Thirdly, funding for coroners, their staff and training needs to be more consistent. If people had not read our report or did not know the system they would be amazed by the extent of its diversity. In some areas, the local authority pays for coroners' offices; in others, the police pay for them; and in others, coroners are serving police officers—an arrangement that is sometimes pragmatically convenient—and there is no real consistency. There is also little consistency about providing and paying for training so that coroners' officers and other staff can fulfil the needs of the families with whom they deal. Some of them do a superb job—indeed, I have heard much testimony to the quality of the work that some coroner's officers do—but the system is inconsistent and sporadic.
Having a chief coroner is a good thing, but we do not want over-centralisation. The Committee pointed out that there will still be a need for some part-time coroners, if remote areas are not to be completely cut off from the coroner service and if relatives are not going to have to travel long distances even to discuss with the coroner's office how their inquest will be handled. In that context, the other key point in the Bill is how far the rights of the bereaved will be dealt with.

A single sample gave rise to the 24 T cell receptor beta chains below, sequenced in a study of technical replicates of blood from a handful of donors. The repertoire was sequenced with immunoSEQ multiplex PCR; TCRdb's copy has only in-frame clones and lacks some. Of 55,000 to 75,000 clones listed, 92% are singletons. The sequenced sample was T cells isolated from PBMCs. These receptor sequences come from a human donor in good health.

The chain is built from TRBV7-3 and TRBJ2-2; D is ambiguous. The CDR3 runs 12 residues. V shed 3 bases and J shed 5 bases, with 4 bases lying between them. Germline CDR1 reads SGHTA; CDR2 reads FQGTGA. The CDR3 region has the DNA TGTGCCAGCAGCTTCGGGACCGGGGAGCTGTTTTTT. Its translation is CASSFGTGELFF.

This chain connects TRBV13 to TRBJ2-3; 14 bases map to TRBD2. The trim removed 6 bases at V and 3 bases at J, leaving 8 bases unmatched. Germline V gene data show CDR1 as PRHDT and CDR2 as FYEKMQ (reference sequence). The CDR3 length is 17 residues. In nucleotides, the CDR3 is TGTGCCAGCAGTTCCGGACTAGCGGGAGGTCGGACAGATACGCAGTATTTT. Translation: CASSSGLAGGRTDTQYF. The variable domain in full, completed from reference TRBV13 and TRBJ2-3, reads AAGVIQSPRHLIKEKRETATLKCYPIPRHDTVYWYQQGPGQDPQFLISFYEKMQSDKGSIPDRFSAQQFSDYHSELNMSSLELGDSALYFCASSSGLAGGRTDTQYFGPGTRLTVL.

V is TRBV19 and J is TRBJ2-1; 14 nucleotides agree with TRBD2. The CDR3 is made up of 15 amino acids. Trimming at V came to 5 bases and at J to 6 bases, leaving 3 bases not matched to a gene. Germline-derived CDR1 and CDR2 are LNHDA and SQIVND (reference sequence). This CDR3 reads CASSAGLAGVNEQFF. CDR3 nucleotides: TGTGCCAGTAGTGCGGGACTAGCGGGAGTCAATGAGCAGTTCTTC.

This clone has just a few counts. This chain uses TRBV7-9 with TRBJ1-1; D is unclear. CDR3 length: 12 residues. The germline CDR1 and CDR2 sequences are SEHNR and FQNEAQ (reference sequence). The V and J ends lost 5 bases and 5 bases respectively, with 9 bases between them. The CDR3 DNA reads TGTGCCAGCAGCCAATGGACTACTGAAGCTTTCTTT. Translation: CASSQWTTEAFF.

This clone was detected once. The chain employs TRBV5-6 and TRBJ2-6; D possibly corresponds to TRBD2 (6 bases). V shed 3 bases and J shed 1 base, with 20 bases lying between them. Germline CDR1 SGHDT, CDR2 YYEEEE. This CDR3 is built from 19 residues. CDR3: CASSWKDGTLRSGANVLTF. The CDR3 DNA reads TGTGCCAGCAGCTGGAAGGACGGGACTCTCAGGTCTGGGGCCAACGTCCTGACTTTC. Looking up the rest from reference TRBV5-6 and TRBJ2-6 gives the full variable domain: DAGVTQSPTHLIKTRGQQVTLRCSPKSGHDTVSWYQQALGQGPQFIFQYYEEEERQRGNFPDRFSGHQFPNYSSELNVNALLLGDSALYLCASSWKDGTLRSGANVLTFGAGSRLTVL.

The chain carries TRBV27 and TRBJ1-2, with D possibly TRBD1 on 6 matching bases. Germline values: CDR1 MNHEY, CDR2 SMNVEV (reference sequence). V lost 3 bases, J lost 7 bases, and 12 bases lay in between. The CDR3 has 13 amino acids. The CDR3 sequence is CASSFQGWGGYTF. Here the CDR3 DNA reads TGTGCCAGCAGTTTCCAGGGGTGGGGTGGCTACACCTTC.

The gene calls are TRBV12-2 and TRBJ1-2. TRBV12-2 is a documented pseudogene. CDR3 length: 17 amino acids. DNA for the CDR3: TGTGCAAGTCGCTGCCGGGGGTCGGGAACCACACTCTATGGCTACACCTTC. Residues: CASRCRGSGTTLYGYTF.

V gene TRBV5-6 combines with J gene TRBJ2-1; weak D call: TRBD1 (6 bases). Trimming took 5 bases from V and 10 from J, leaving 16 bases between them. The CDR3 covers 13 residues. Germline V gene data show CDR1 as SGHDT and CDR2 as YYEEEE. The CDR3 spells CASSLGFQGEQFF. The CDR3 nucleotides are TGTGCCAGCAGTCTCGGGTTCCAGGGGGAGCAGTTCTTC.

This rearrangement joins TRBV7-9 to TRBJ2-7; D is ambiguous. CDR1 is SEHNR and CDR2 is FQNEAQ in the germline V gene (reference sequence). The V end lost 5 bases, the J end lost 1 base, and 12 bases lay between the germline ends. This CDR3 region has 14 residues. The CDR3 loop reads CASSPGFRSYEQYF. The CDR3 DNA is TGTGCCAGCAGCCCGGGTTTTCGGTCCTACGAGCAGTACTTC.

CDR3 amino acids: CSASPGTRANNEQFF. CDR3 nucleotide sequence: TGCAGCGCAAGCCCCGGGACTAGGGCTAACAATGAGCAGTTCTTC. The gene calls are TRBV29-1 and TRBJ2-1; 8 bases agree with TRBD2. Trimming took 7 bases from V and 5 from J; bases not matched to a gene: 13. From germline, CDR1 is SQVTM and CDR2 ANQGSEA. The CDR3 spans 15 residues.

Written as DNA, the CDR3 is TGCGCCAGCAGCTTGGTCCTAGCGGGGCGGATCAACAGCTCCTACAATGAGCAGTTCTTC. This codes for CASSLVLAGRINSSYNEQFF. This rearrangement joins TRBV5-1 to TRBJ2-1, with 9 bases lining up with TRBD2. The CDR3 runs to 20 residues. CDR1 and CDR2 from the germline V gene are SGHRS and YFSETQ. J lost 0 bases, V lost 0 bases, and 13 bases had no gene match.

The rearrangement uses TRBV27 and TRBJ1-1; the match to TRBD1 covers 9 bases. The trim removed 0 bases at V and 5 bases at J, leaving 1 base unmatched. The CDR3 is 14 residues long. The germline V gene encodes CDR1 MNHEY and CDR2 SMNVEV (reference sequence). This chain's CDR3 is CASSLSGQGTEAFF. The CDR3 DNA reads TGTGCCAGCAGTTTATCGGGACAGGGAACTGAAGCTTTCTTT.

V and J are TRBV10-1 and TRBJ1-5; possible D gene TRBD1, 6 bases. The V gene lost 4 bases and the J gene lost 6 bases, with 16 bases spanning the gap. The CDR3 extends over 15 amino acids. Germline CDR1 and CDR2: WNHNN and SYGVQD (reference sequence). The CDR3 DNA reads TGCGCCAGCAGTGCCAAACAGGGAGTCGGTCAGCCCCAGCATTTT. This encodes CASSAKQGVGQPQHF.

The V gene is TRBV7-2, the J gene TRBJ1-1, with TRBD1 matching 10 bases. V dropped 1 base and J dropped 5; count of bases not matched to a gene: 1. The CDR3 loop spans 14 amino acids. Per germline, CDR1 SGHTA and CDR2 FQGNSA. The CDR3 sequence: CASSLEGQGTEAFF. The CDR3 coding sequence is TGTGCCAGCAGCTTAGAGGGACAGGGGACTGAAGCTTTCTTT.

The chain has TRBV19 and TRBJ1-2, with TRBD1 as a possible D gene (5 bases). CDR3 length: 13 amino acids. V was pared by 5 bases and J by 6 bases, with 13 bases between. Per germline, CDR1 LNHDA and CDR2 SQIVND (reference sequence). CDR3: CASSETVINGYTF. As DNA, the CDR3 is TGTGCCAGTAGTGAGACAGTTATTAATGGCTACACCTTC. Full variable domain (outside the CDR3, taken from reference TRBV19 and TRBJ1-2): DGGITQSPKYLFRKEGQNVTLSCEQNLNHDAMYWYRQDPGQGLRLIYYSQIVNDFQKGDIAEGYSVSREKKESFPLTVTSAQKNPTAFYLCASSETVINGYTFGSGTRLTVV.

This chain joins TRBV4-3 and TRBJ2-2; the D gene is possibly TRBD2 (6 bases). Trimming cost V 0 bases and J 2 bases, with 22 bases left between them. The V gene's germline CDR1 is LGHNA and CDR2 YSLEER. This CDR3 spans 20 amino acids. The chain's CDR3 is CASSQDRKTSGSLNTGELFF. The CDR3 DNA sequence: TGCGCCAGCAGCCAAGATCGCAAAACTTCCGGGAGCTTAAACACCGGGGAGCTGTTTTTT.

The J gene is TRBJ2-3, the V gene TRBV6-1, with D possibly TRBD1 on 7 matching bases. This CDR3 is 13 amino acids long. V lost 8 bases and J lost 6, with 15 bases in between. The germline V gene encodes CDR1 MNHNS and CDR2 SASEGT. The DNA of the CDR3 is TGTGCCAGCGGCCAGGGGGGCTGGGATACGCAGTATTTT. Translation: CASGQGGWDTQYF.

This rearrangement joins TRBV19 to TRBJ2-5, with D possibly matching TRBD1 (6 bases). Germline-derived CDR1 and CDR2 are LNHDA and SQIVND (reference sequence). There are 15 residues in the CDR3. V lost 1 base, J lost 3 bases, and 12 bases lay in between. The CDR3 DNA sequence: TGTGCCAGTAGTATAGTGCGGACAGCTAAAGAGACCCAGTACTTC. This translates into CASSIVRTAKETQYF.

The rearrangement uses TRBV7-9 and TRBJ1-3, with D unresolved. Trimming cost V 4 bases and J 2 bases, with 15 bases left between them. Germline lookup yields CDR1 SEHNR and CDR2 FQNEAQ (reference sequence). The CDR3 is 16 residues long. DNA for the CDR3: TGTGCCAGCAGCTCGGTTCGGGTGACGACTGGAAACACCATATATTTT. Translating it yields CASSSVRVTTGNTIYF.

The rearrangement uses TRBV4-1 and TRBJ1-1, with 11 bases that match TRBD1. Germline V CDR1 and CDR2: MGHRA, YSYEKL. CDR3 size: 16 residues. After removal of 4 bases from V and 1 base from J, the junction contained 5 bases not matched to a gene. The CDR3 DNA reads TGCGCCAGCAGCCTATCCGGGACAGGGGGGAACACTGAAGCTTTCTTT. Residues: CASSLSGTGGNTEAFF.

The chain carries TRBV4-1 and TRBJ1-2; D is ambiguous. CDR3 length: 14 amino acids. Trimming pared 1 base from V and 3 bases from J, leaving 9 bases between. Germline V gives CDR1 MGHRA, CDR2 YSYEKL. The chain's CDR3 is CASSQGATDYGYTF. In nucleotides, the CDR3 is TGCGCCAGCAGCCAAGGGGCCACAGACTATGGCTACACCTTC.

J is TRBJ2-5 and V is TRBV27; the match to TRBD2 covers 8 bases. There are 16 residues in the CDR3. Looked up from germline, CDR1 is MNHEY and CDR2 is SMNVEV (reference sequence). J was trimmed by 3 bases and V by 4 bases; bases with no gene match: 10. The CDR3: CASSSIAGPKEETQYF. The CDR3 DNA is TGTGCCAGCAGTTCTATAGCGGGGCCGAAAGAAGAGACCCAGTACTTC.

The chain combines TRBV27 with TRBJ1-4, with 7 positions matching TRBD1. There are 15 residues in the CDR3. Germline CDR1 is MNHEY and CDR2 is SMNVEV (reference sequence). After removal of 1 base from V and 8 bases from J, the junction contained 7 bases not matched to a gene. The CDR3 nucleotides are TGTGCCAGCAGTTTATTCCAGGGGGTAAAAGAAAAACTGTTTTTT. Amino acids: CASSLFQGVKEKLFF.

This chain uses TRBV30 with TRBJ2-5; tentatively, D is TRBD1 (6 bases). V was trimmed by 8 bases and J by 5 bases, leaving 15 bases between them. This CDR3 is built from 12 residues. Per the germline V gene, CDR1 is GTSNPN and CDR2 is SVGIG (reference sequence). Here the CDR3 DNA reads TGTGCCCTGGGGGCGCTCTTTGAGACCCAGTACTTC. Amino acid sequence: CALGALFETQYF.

I agree with the hon. Gentleman to this extent: we do not want an over-centralised system, but we need some central management of the system. Whereas many coroners do a good job, some have not managed their work very well at all. There are examples in some parts of the country of terrible delays in holding inquests. I am not thinking of the serious delays in inquests relating to service in Iraq or Afghanistan, which have raised separate problems; I am thinking of areas where inquests have built up because the service was not properly managed or resourced. It is therefore necessary, as the Government maintain, to have a chief coroner, who will need the power to ensure a certain level of approved standards. At the same time, however, we do not want areas to be dependent on a distant service that does not recognise, for example, that life in rural communities is different from life in urban communities.